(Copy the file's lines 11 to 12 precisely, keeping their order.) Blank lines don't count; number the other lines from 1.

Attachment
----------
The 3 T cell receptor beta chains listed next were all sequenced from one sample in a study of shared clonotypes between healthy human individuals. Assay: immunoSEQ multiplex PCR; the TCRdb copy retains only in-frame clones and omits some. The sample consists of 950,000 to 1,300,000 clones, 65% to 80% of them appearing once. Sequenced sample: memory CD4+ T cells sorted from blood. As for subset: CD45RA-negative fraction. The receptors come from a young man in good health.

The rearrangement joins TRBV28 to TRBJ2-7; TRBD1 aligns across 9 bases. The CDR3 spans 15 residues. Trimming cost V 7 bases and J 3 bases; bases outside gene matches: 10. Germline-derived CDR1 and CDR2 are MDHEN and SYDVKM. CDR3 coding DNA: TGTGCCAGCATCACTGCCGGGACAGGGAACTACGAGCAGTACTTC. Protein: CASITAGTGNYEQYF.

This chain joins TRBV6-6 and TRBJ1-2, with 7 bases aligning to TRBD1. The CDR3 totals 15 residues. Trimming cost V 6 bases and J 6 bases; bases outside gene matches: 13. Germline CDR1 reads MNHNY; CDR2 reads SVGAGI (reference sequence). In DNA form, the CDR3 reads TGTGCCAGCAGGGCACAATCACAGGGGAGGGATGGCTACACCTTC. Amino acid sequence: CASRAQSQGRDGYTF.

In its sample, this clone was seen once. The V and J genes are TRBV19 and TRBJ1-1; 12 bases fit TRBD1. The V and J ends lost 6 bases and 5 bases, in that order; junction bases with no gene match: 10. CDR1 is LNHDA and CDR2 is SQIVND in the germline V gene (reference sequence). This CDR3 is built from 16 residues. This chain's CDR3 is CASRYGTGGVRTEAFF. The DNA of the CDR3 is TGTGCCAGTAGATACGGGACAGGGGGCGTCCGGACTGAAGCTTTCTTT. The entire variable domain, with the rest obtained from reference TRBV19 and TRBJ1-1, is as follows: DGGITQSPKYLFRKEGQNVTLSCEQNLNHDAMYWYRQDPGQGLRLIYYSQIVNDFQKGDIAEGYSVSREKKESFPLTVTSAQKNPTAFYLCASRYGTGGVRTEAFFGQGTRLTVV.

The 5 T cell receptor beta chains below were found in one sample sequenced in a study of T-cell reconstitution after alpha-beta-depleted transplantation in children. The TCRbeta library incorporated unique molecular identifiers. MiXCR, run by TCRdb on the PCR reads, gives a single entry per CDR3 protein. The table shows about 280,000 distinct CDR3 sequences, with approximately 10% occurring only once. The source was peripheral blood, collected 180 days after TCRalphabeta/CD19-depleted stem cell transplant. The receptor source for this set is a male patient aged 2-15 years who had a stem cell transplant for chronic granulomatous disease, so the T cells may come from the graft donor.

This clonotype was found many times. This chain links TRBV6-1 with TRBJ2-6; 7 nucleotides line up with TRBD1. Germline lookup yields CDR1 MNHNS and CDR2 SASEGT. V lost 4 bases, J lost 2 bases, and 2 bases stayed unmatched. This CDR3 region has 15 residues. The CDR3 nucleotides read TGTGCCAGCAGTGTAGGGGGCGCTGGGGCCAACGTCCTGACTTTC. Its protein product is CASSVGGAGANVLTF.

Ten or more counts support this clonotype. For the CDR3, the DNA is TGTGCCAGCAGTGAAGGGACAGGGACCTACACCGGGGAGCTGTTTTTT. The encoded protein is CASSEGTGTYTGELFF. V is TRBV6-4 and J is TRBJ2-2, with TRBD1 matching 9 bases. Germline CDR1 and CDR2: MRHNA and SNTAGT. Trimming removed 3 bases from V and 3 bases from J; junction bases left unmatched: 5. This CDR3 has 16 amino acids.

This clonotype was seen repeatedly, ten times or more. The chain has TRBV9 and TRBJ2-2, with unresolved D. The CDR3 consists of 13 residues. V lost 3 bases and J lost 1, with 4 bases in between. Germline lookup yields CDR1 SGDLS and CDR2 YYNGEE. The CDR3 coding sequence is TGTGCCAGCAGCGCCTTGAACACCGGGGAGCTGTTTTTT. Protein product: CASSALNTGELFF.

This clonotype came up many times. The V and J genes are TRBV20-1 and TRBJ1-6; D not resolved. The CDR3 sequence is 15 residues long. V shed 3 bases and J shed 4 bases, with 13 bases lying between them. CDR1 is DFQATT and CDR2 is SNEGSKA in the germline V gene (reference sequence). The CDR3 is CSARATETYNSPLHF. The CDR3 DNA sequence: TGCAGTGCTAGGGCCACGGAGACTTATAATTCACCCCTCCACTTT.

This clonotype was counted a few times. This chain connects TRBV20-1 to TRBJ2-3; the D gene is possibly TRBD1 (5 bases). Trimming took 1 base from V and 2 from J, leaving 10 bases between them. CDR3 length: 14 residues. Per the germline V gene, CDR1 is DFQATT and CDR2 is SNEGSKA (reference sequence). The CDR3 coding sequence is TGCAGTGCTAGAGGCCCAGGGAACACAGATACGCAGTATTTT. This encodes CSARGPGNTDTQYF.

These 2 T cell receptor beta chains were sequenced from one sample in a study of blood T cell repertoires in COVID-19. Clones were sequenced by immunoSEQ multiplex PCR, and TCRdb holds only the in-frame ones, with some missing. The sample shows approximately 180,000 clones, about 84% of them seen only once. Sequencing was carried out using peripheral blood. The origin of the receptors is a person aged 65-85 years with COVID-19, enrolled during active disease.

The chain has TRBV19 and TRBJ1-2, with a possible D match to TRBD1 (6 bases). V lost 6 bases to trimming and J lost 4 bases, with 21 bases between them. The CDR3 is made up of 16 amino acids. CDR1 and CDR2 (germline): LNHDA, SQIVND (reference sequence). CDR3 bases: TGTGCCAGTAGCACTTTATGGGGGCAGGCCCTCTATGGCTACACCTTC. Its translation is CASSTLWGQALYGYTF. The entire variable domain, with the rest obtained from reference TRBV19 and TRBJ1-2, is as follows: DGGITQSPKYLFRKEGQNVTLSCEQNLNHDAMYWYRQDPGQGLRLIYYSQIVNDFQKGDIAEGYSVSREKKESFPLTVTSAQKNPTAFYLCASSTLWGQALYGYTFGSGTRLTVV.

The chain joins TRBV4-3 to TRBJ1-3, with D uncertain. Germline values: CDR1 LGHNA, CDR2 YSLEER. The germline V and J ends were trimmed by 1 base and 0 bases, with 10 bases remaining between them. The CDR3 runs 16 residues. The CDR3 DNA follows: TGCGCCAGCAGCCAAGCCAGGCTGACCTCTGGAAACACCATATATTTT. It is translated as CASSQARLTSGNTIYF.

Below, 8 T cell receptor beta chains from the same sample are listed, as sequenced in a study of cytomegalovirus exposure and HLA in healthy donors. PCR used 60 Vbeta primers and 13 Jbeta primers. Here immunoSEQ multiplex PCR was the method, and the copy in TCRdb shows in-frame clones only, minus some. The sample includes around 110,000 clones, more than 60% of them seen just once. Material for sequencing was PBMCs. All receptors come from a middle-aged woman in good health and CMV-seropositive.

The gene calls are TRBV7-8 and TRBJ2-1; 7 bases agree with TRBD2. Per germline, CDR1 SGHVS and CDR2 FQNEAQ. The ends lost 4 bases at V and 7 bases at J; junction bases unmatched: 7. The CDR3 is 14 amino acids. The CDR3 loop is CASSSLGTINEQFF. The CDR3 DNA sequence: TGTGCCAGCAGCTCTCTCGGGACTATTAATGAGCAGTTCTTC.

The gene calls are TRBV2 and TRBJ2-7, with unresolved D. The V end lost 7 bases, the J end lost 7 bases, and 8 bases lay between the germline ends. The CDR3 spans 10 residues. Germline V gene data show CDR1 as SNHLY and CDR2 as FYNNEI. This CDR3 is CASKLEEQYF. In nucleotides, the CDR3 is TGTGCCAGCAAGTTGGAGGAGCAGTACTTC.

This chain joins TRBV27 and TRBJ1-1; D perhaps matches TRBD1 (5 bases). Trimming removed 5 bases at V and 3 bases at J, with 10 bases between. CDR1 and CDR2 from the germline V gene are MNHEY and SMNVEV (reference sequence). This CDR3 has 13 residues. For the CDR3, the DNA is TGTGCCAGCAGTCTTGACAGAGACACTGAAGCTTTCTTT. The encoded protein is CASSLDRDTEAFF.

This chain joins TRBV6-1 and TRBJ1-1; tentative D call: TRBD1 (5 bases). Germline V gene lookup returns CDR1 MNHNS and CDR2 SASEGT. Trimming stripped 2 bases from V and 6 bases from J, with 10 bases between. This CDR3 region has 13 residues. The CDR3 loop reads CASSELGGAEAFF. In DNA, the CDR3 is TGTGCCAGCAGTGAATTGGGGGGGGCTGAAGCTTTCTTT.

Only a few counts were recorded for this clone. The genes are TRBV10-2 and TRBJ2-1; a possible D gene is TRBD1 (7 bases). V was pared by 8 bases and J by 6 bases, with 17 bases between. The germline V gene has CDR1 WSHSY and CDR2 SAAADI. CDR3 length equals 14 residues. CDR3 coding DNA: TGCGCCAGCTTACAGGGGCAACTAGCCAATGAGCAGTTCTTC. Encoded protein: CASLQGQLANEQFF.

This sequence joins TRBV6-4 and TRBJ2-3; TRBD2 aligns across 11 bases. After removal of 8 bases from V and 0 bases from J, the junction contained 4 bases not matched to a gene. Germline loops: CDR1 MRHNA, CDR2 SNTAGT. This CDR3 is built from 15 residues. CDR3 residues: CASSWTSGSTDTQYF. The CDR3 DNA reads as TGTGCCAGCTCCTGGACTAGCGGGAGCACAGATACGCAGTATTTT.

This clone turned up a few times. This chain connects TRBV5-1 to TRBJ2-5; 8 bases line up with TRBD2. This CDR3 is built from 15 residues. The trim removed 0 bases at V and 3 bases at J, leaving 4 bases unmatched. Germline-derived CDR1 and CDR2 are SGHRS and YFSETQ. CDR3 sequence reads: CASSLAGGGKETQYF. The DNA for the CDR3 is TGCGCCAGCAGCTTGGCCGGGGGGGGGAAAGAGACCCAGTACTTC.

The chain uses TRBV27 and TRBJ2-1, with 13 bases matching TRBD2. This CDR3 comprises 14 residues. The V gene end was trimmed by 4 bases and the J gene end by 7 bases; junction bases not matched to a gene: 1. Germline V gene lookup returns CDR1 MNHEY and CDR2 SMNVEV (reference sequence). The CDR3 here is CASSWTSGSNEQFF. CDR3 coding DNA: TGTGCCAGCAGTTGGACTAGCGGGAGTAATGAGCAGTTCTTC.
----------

These 2 T cell receptor beta chains were sequenced from one sample in a study of blood T cell repertoires in COVID-19. Clones were sequenced by immunoSEQ multiplex PCR, and TCRdb holds only the in-frame ones, with some missing. The sample shows approximately 180,000 clones, about 84% of them seen only once. Sequencing was carried out using peripheral blood. The origin of the receptors is a person aged 65-85 years with COVID-19, enrolled during active disease.

The chain has TRBV19 and TRBJ1-2, with a possible D match to TRBD1 (6 bases). V lost 6 bases to trimming and J lost 4 bases, with 21 bases between them. The CDR3 is made up of 16 amino acids. CDR1 and CDR2 (germline): LNHDA, SQIVND (reference sequence). CDR3 bases: TGTGCCAGTAGCACTTTATGGGGGCAGGCCCTCTATGGCTACACCTTC. Its translation is CASSTLWGQALYGYTF. The entire variable domain, with the rest obtained from reference TRBV19 and TRBJ1-2, is as follows: DGGITQSPKYLFRKEGQNVTLSCEQNLNHDAMYWYRQDPGQGLRLIYYSQIVNDFQKGDIAEGYSVSREKKESFPLTVTSAQKNPTAFYLCASSTLWGQALYGYTFGSGTRLTVV.